Chapter 8 Motivation and Emotion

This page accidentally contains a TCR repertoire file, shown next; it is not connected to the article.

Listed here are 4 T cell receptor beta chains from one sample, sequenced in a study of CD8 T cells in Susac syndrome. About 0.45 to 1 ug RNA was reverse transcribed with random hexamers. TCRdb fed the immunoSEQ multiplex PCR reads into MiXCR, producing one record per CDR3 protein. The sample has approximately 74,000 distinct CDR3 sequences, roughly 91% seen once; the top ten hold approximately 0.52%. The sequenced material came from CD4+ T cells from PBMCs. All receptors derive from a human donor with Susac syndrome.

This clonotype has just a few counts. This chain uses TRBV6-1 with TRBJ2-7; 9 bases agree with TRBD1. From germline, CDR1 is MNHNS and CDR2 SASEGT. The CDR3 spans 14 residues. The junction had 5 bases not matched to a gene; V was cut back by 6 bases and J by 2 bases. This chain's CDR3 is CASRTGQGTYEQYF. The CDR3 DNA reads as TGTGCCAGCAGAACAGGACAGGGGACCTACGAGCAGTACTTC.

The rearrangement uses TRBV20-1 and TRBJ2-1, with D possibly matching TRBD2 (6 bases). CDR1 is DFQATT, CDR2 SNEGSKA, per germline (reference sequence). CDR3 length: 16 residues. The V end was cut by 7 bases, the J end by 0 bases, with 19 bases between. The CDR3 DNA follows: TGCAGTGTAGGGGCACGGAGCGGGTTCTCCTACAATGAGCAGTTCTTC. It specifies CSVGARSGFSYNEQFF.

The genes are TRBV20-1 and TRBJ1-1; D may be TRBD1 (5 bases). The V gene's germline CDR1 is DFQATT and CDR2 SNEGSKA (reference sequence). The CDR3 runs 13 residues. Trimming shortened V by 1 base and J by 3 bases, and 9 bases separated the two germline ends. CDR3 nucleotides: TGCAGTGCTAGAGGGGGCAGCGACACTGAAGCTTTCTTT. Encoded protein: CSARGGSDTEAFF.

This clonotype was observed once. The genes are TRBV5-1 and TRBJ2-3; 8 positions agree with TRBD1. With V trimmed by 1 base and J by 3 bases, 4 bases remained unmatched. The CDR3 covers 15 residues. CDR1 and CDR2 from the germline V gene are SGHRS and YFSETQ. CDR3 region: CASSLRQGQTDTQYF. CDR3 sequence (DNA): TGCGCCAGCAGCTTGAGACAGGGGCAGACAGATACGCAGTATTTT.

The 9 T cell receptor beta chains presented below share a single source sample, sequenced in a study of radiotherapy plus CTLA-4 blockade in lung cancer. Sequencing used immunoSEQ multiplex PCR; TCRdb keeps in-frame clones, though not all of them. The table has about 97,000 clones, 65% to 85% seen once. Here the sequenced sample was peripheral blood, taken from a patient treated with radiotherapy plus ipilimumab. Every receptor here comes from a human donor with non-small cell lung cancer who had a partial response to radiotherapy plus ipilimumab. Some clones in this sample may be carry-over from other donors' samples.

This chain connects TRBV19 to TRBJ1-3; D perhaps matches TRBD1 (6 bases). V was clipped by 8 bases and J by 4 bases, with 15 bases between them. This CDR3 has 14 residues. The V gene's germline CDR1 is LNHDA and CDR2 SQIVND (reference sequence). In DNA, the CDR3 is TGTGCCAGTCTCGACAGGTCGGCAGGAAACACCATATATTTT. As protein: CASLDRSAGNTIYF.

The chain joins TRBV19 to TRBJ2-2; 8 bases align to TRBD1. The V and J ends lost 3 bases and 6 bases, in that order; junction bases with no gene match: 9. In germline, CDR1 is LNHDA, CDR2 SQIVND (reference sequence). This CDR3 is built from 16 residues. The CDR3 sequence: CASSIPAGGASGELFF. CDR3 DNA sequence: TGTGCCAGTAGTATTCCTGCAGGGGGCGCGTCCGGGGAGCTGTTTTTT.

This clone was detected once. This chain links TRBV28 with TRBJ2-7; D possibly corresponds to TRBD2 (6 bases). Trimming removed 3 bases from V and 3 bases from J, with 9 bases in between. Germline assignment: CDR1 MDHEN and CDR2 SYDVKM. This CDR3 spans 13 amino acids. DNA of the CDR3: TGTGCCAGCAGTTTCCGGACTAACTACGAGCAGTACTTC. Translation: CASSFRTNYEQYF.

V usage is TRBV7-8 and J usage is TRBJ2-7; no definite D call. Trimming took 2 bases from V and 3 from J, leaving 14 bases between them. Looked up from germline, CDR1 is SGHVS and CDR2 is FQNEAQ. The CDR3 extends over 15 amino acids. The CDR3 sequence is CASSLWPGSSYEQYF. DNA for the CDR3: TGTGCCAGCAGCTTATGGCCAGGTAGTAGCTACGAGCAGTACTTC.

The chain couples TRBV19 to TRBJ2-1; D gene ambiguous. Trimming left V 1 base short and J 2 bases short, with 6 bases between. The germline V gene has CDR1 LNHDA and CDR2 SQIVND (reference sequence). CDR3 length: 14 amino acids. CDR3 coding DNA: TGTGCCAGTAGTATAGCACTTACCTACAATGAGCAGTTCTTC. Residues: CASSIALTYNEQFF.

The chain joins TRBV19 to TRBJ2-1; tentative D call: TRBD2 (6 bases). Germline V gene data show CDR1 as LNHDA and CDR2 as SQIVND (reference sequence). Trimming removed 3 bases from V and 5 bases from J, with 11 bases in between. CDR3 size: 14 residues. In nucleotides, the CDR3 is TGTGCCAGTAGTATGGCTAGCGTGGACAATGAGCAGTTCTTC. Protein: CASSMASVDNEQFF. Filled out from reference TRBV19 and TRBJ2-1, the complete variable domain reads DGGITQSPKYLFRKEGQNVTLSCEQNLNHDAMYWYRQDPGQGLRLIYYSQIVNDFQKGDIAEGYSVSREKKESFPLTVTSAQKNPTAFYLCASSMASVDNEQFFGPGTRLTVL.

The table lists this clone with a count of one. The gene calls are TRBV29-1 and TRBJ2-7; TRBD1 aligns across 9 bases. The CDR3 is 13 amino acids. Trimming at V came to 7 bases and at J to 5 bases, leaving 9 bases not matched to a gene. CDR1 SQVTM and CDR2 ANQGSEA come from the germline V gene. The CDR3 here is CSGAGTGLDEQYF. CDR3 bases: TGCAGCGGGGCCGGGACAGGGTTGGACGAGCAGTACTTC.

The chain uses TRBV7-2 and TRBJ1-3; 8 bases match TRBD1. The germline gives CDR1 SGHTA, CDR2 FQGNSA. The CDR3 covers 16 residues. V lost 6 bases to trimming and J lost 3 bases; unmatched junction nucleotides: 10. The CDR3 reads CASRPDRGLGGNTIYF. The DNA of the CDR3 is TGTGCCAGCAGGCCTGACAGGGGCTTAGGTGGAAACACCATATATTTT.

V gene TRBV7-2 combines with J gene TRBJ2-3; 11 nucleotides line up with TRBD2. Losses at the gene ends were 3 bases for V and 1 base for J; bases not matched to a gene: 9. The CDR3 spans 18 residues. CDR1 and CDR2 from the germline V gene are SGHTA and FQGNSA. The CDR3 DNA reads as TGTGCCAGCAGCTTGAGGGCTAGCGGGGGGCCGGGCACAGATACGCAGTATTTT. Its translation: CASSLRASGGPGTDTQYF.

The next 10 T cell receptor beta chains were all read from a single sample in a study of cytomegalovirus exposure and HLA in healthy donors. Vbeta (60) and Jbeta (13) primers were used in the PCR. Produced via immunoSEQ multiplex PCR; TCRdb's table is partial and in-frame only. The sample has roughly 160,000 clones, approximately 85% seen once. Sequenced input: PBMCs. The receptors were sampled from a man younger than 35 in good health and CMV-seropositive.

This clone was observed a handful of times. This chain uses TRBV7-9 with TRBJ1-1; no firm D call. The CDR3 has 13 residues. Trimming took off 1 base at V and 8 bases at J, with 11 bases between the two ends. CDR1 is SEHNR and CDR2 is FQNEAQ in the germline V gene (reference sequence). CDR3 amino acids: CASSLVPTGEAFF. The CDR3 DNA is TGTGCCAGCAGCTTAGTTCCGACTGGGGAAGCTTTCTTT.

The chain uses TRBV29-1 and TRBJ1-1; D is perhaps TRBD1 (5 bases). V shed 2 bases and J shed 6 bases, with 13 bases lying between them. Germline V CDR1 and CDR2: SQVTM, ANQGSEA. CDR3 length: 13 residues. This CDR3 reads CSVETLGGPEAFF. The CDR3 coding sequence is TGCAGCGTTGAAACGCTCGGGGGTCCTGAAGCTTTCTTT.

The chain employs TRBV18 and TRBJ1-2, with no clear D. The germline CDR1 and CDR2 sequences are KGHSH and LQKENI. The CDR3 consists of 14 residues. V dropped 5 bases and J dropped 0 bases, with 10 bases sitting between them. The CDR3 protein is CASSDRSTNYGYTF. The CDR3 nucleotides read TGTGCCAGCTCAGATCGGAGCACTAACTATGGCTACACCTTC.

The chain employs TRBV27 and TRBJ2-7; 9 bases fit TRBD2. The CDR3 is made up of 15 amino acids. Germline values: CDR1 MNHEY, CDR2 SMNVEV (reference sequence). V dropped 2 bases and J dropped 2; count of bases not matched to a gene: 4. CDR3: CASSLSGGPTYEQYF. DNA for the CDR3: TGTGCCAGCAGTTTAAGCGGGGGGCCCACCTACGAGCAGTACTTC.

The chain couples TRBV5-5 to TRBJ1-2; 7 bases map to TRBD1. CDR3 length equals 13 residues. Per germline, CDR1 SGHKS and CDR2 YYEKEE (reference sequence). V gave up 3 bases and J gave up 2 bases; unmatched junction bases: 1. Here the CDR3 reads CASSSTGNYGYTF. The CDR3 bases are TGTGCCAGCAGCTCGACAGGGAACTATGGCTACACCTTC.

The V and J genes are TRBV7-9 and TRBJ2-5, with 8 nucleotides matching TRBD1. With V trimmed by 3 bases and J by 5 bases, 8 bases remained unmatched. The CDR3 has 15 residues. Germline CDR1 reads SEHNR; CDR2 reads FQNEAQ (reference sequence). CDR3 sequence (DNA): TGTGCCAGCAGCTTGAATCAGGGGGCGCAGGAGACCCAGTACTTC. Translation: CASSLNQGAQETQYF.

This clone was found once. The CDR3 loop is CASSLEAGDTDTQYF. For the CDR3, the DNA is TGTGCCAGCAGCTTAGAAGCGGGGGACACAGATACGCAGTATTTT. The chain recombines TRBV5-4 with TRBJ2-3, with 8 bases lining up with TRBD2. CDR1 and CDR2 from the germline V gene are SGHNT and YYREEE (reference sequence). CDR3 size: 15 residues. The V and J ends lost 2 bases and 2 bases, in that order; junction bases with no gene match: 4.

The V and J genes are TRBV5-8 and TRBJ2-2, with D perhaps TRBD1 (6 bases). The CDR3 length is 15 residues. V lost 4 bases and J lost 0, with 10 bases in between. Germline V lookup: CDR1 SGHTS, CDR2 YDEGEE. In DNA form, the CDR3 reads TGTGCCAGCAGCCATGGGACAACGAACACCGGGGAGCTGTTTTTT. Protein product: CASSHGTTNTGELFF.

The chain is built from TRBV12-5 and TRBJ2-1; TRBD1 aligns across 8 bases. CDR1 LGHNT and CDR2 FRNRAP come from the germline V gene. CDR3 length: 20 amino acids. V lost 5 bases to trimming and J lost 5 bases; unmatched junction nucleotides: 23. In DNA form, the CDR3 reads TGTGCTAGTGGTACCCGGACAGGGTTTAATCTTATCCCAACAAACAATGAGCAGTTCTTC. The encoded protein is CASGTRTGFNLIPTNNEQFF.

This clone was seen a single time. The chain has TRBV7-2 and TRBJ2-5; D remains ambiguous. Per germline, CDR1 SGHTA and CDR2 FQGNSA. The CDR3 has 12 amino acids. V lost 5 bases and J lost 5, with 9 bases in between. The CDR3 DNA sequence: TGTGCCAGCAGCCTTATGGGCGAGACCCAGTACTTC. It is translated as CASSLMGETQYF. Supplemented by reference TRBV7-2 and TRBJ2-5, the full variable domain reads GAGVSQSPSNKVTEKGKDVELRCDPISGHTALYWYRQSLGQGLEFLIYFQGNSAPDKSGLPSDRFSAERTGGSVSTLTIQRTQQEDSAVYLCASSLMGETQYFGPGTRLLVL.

After twenty plus years, I returned to school to acquire my degree and further my education. My friends and family could not understand why I wanted to take time so much time out of my life to do this. They would tell me, “you already have an established career”. They could not understand what drove me to take this road. They felt I was missing out on life. So after reading this chapter which covered several distinct theories of motivation, I asked myself, where did the energy, the drive, or the direction come from? Being true to myself, the answer was, motivation that came from the social forces that education is required to keep moving up the corporate ladder. I want to be successful and be seen as a motivated person. I also want to prove to myself and others that I take both my education and my career very seriously. According to Maslow, nobody has ever reached the peak of the hierarchy of needs pyramid. We all may strive for it, and some may even get close, but no one has achieved full self-actualization. Self-actualization means a complete understanding of who you are, a sense of completeness, of being the best person you could possibly be. To have achieved this goal is to stop living, for what is there to strive for if you have learned everything about yourself, if you have experienced all that you can, and if there is nothing left for you to grow emotionally, intellectually, or spiritually. Throughout our lives, we work toward achieving the top of the pyramid, self actualization, or the realization of all of our potential. As we move up the pyramid, however, things get in the way which slow us down and often knocks us backward. Imagine in my own life, as I'm working toward the respect and recognition of my colleagues and suddenly finding myself out of work and homeless. Suddenly, my education is not that important anymore. I'm forced backward and can no longer focus my attention on my work or education,...
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